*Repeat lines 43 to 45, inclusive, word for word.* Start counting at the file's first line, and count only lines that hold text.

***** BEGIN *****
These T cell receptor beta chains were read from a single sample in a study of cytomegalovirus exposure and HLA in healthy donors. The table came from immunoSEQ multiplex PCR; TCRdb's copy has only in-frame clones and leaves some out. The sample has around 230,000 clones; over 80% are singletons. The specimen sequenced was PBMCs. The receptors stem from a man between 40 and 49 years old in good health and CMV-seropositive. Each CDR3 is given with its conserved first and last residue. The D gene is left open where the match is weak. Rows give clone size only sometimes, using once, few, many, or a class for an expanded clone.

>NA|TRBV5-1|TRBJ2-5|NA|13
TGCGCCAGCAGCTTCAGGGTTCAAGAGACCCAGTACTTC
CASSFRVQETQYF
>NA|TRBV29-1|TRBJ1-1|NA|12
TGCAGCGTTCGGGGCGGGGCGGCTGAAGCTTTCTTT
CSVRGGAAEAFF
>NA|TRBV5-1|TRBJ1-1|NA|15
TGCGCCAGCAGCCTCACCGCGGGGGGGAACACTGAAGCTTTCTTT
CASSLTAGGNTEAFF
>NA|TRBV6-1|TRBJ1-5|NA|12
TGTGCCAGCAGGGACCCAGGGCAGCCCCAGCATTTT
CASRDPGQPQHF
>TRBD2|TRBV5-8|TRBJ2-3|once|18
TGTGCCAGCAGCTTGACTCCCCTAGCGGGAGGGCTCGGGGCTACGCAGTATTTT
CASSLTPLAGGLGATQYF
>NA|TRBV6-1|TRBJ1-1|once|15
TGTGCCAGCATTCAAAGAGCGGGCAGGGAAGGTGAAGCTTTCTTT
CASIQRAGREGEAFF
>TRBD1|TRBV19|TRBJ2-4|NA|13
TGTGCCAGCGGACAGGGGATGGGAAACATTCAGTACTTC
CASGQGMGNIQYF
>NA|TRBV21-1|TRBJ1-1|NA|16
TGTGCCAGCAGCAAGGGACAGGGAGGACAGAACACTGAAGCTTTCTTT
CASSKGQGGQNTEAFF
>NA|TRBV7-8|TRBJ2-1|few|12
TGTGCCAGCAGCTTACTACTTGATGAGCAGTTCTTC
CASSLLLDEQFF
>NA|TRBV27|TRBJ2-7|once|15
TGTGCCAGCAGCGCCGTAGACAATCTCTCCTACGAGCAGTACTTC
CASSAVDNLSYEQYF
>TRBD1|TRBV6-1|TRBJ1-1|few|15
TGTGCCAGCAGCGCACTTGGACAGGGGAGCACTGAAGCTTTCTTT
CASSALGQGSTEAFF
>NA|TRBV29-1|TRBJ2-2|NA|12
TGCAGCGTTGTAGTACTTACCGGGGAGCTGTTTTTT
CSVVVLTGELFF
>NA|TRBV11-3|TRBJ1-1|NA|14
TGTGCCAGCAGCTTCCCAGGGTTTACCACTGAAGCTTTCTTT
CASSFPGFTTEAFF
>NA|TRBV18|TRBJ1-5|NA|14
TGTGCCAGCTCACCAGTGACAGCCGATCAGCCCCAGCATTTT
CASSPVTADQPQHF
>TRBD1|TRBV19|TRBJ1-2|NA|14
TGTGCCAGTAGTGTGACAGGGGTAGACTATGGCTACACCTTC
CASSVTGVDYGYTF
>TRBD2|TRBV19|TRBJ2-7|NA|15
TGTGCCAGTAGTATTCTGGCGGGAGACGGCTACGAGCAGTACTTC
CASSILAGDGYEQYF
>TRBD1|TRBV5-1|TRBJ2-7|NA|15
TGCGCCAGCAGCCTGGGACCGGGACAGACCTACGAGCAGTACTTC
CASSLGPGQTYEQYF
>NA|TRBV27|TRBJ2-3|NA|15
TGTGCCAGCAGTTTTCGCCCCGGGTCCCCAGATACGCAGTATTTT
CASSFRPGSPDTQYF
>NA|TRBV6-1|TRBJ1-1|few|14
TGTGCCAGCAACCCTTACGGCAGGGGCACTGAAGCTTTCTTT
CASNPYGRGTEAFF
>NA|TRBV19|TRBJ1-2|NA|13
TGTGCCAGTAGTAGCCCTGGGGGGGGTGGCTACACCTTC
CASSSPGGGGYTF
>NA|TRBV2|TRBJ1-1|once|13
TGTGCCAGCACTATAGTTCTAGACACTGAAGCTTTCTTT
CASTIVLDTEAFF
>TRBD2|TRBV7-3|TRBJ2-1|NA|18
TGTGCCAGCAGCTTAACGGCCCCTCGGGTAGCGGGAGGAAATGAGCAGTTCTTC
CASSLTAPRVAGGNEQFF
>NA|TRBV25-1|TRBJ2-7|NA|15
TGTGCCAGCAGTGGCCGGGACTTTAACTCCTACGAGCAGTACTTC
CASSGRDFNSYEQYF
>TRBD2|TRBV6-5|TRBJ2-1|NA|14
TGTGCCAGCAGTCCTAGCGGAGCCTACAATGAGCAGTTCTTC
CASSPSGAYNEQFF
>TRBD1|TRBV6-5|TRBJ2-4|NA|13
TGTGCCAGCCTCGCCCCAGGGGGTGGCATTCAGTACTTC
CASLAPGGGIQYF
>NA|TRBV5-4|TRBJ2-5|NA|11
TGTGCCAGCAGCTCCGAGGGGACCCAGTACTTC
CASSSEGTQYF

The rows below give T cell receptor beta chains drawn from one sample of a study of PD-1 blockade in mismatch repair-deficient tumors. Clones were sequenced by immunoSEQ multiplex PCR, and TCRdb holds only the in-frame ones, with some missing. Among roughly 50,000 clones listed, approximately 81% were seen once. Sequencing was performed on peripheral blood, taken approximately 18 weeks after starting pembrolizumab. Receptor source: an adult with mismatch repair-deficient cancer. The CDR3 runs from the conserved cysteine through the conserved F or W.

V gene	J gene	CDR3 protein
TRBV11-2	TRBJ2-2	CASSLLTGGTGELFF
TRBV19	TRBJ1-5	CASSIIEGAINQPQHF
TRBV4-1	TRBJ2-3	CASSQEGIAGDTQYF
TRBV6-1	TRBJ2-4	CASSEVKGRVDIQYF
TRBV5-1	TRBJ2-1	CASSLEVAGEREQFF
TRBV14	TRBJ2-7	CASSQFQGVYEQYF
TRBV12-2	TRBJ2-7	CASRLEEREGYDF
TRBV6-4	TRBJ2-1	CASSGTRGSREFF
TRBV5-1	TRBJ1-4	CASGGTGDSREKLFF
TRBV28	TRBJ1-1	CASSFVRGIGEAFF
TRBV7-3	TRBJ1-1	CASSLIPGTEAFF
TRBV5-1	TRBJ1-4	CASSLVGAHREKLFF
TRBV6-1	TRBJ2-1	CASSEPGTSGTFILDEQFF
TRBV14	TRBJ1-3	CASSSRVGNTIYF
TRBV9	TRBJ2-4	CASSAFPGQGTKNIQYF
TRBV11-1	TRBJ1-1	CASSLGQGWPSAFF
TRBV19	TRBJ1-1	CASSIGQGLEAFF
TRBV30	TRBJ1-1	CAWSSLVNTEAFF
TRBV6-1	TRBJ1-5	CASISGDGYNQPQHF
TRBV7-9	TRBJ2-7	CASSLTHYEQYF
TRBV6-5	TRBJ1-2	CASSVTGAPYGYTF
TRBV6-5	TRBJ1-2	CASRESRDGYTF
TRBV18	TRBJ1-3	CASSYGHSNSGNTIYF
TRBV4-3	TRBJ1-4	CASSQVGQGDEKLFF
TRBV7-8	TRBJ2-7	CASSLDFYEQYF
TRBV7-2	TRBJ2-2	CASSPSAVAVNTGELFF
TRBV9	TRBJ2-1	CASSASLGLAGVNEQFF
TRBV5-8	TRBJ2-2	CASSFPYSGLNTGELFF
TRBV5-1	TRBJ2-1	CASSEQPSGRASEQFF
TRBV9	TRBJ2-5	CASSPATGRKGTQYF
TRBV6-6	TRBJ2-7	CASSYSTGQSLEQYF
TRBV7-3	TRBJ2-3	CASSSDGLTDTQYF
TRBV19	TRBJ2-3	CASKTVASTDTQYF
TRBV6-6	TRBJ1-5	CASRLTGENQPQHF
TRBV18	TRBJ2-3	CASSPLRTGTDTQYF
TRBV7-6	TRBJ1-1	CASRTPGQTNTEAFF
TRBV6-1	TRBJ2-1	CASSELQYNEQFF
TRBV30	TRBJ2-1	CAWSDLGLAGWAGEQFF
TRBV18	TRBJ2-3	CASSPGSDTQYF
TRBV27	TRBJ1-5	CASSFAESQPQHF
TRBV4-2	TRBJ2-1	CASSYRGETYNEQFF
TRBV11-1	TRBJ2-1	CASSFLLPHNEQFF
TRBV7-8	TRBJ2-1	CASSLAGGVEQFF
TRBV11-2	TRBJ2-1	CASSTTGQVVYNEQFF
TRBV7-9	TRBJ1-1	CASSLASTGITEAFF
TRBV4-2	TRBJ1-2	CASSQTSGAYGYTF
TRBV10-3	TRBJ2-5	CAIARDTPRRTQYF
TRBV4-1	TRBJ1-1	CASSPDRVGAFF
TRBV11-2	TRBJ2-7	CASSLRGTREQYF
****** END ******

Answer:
CASSPVTADQPQHF
>TRBD1|TRBV19|TRBJ1-2|NA|14
TGTGCCAGTAGTGTGACAGGGGTAGACTATGGCTACACCTTC